What happens to my debts when I go bankrupt in Canada?
It depends on the type of debt, and in some cases on your payment status. There are actually some debts that stay, even in bankruptcy.
The concept behind a personal bankruptcy in Canada is relatively simple. When you file for bankruptcy, you surrender your assets in return for the discharge of your debts. Just as there are some bankruptcy exemptions from losing all your assets, there are some exceptions to the discharge of all your debts. Both are affected when debts are secured by assets, as in a mortgage.
In principle, bankruptcy discharges only unsecured debts, because the creditor in a secured debt has a special right to the security, which is your asset. If your mortgaged asset is worth more than the amount outstanding on the mortgage, the excess (your equity) must be surrendered.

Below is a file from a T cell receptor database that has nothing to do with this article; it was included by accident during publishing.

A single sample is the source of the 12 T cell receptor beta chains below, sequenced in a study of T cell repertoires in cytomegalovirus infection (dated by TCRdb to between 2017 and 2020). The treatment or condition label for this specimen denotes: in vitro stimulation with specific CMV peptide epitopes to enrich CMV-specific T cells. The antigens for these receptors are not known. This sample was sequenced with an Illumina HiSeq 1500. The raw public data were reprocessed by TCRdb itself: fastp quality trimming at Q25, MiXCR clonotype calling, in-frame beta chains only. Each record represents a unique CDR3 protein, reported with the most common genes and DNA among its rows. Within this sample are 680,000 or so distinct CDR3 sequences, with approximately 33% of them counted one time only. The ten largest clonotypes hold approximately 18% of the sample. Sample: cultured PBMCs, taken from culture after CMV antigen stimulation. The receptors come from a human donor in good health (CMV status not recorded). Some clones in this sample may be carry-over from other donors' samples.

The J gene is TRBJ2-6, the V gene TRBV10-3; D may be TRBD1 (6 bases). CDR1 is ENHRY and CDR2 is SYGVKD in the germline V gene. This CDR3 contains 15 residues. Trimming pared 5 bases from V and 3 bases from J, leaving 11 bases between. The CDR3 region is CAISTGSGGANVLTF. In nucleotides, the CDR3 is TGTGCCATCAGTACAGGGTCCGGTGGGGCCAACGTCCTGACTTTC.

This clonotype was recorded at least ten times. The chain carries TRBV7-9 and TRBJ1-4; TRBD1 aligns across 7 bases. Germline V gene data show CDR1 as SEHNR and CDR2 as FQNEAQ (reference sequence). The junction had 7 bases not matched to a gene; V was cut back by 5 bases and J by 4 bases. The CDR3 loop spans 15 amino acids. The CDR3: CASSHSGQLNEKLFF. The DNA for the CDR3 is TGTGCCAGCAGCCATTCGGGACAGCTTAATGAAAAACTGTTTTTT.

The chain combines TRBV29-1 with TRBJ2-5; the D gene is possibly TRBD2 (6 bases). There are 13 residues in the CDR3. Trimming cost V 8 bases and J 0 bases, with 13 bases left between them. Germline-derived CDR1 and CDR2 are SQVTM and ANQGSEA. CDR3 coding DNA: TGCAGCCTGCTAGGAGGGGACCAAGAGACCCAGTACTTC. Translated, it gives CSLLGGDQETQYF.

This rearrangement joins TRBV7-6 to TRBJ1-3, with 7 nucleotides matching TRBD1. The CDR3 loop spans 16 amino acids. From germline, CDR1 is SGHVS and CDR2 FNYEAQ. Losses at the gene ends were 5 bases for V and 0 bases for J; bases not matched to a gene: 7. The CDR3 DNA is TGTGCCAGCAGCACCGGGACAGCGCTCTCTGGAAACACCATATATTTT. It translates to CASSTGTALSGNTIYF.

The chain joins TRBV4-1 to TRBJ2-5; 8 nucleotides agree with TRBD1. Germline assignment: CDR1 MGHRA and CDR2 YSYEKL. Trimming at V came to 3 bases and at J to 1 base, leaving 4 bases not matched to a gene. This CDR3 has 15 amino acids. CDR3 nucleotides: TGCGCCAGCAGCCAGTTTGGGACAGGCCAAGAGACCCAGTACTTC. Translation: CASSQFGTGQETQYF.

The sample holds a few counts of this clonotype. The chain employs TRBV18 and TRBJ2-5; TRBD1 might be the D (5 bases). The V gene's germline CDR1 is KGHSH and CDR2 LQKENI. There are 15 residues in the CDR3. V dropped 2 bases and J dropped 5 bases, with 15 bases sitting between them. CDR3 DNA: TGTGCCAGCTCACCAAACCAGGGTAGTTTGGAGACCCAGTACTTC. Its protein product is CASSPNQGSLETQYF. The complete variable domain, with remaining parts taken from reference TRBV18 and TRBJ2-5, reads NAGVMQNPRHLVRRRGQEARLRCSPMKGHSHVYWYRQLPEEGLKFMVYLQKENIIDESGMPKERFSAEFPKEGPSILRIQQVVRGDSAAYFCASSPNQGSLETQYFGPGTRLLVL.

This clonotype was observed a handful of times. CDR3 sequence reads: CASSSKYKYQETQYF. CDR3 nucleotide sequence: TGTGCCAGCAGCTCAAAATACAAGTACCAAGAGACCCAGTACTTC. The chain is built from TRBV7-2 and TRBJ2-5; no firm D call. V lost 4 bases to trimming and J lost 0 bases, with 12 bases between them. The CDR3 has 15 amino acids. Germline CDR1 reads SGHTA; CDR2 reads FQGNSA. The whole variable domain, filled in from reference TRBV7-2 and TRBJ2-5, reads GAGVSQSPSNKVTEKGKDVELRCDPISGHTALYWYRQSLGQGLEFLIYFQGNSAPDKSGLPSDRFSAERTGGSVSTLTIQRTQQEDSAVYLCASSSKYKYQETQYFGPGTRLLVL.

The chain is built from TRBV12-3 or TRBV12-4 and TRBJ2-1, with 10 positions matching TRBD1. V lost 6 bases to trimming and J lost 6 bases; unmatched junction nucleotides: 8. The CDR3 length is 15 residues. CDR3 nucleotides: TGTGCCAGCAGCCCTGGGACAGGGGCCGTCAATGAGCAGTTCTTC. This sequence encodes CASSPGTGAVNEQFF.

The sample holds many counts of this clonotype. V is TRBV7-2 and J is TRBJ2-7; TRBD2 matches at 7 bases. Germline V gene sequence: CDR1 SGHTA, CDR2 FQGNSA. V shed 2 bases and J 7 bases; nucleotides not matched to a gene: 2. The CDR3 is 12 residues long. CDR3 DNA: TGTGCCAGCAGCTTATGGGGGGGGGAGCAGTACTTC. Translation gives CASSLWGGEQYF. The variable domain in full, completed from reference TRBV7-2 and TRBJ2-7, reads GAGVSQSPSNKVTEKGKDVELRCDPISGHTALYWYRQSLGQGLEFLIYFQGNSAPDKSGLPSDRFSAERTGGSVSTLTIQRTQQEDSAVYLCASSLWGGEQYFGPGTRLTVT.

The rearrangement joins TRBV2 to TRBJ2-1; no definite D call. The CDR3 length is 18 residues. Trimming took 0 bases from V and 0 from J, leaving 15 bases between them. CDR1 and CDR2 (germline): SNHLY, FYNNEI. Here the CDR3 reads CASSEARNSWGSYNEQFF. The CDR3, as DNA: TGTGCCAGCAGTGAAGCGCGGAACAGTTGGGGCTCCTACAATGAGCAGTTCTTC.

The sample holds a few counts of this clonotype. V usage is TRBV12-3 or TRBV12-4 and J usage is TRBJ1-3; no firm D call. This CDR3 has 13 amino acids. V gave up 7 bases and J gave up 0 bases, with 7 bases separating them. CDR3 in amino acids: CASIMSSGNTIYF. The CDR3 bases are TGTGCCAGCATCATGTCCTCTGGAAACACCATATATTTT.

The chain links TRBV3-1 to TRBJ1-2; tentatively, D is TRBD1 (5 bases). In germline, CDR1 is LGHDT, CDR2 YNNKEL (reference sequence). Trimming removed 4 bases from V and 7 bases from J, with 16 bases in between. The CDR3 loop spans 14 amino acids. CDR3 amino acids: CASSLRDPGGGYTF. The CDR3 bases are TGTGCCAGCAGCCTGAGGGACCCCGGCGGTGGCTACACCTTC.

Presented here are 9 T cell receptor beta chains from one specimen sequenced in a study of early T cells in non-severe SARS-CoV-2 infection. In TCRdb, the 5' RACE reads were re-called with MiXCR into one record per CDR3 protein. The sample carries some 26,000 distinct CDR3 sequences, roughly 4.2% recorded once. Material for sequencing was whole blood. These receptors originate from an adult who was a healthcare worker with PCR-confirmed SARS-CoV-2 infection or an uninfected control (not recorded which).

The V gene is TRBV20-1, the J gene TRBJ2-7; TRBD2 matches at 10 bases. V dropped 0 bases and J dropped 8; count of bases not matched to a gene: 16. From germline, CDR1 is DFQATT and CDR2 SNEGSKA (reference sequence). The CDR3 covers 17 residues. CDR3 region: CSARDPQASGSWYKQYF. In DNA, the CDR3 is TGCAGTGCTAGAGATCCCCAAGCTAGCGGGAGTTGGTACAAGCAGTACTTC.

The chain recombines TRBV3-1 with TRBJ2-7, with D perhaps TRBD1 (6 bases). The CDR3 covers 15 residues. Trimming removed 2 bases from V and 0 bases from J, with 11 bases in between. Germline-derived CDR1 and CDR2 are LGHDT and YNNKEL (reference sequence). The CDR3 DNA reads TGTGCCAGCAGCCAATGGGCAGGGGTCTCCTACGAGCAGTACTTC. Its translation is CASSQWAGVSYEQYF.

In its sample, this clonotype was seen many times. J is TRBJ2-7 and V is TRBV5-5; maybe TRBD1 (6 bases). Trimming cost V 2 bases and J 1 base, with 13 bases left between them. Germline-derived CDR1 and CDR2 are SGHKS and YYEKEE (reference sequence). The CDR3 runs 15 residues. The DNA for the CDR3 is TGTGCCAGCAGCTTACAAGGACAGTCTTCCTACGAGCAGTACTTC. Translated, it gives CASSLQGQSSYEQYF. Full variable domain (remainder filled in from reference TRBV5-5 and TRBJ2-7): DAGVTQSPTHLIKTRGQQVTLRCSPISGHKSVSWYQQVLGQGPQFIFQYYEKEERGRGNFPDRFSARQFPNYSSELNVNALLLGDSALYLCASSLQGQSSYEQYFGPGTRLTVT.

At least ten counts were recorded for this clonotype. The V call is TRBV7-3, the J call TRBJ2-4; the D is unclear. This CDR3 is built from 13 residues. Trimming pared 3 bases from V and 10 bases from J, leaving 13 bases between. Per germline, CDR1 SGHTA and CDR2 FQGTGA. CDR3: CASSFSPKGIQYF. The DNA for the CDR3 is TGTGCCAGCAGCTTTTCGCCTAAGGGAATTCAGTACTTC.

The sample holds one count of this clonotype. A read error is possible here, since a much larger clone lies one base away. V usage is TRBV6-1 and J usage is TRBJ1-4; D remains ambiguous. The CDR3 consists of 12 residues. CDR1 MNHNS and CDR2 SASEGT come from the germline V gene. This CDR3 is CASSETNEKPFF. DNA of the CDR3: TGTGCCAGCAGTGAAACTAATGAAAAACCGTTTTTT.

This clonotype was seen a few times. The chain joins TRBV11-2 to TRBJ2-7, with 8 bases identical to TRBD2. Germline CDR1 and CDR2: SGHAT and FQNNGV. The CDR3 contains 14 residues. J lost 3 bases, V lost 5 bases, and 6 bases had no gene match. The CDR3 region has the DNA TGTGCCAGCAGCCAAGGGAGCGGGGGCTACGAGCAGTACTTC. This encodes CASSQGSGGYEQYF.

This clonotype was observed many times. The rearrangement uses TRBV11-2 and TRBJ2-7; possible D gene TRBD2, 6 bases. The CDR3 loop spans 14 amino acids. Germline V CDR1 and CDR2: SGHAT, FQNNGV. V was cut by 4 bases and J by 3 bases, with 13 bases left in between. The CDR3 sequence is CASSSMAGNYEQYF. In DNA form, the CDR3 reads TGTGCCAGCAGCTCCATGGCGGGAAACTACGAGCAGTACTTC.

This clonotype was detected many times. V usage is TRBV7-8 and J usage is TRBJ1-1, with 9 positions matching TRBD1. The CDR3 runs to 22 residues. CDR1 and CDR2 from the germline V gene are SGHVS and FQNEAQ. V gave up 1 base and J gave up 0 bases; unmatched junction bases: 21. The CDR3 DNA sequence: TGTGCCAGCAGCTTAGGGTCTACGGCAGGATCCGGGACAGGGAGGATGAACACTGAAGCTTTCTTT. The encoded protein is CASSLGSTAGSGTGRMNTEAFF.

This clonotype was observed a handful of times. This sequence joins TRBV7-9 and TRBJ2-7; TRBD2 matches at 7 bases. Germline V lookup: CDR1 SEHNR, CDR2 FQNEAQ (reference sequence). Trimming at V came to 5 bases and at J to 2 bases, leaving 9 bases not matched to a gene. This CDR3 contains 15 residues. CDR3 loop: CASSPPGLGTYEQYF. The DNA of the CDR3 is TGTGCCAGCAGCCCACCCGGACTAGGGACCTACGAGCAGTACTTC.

In general, bankruptcy will discharge all your unsecured debts, but the law makes exceptions for these debts that stay:
- Student loans less than 10 years old.
- Child and spousal support.
- Fines and most court ordered restitution payments.
- Court awarded damages for sexual assault or intentionally inflicting bodily harm
- Debts that arose as a result of fraud or theft.
Certain government overpayments. Overpayments are a complicated area, so if you have received overpayments from the government, you should discuss this with your Canada Licensed Insolvency Trustee.
In a bankruptcy, here are some examples of debts that go away:
- Credit card balances
- Lines of credit (if unsecured)
- Personal loans (if unsecured)
- Arrears of income taxes and municipal house taxes
- Unpaid utility bills
- Retail store accounts
- Insurance premiums past due
- Medical bills
- Payday loans
- Secured debts
Other debts that stay may possibly be your house mortgage, or other secured debts.